By IS’HAQ MODIBBO KAWU
We lost Tony Allen, one of the greatest drummers in the history of popular music. His collaboration with Fela created Afrobeat. As has been said, they fused Nigerian sounds with jazz, to give the world Afrobeat. He provided the percussive wings on which Fela’s music flew into our lives and the world.
Together, they reflected very completely, the remarkable social upheavals of the 1960s through to the 1980s: the civil rights movement; African renaissance; the postcolonial developments and military dictatorships and the culture of resistance that Fela’s art represented and reflected. A tribute this morning, said of Tony Allen’s drumming, that it was “Rhythm that could bring the house down, or flow gently like a river”.
According to his manager, he died suddenly at the age of 79 on April 30, 2020, in Paris where he has lived for decades. He is one of the greatest cultural Ambassadors in our country.
Tony Allen’s genius was inextricably linked with the genius of Fela. I think Tony left Fela and the Africa 70 band (that he led), after the release of the song, “Zombie”, which I believe is the most artistically complete of ALL Fela’s songs!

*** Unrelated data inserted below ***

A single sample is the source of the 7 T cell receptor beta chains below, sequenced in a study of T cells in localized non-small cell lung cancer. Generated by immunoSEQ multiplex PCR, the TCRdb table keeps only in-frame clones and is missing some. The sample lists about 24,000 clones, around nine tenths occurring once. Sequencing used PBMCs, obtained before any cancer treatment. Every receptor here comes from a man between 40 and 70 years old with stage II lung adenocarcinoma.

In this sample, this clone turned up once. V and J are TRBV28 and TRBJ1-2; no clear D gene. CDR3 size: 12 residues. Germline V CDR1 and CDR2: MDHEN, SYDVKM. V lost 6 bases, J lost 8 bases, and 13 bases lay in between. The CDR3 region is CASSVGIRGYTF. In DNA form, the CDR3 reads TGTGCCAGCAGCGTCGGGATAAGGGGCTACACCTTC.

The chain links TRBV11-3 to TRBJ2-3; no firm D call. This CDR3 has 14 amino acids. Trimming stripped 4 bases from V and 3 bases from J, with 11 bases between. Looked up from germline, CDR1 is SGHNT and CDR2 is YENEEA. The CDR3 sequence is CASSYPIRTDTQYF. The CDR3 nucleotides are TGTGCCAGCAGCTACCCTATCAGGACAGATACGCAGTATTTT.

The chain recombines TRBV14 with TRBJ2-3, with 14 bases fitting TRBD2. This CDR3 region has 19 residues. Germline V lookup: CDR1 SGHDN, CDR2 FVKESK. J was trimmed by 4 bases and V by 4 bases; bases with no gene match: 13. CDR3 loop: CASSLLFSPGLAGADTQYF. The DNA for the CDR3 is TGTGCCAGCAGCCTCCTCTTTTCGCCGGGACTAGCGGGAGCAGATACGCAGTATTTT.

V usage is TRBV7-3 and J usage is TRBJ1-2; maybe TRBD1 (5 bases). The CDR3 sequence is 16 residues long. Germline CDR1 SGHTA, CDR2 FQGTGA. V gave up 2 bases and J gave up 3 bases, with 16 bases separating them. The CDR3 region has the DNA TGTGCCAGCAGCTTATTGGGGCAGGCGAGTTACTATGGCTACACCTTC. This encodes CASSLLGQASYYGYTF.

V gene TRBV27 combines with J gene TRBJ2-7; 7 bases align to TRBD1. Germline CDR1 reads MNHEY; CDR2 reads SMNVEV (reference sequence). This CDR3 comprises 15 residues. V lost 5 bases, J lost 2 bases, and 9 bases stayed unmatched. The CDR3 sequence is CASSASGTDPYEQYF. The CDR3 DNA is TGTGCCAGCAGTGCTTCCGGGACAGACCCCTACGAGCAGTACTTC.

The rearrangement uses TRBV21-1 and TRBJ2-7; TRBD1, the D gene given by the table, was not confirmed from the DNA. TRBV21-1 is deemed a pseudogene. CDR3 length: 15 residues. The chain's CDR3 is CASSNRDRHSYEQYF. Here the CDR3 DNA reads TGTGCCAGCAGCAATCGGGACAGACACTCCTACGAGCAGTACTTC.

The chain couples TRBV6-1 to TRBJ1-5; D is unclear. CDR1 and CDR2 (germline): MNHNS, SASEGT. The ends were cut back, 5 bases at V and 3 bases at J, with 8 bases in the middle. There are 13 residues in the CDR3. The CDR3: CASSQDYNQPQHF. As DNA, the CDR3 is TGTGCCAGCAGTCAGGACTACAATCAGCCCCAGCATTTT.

Listen to “Zombie” again, but especially Tony Allen’s drumming. The timings; the breaks; the manner he allows Fela to weave through the incredibly radical lyrics, and the structure of the entire song. It is just perfection!
When he left, the shape/structure of Fela’s music changed (and I think it also suffered), artistically. What followed was the third, and final stage of Fela’s art; the Egypt 80 period, when Lekan Animashaun, the saxophonist, became the leader of the band. The artistic structure changed; the political content of the music became more explicit and Fela himself had gradually lost the physical power to play the sax. He used to play alto, tenor and baritone saxophones in his most creative phase and younger years. But his power had waned; he played the electric piano more and more. He even introduced a second bass guitar to his music which was very unusual in the structures of music. And the tempo of the music became slower.
I think Fela missed Tony Allen, but the genius (and the inherent man’s pride) didn’t allow him to accept that.
Tony Allen spoke in an interview last year about the troubled relationship the two geniuses had. He said Fela was just incomparable.
That was the man who died yesterday at 79. The BBC in a tribute described him as “probably the greatest drummer that ever lived”
And you know what? He was a Nigerian!
We lost a great artist and an ambassador of Nigerian culture. But in a country with a median age of 17.9 years, and over 200 million people, most of our people who are mainly young today might never have even heard about the great drummer, Tony Oladipo Allen!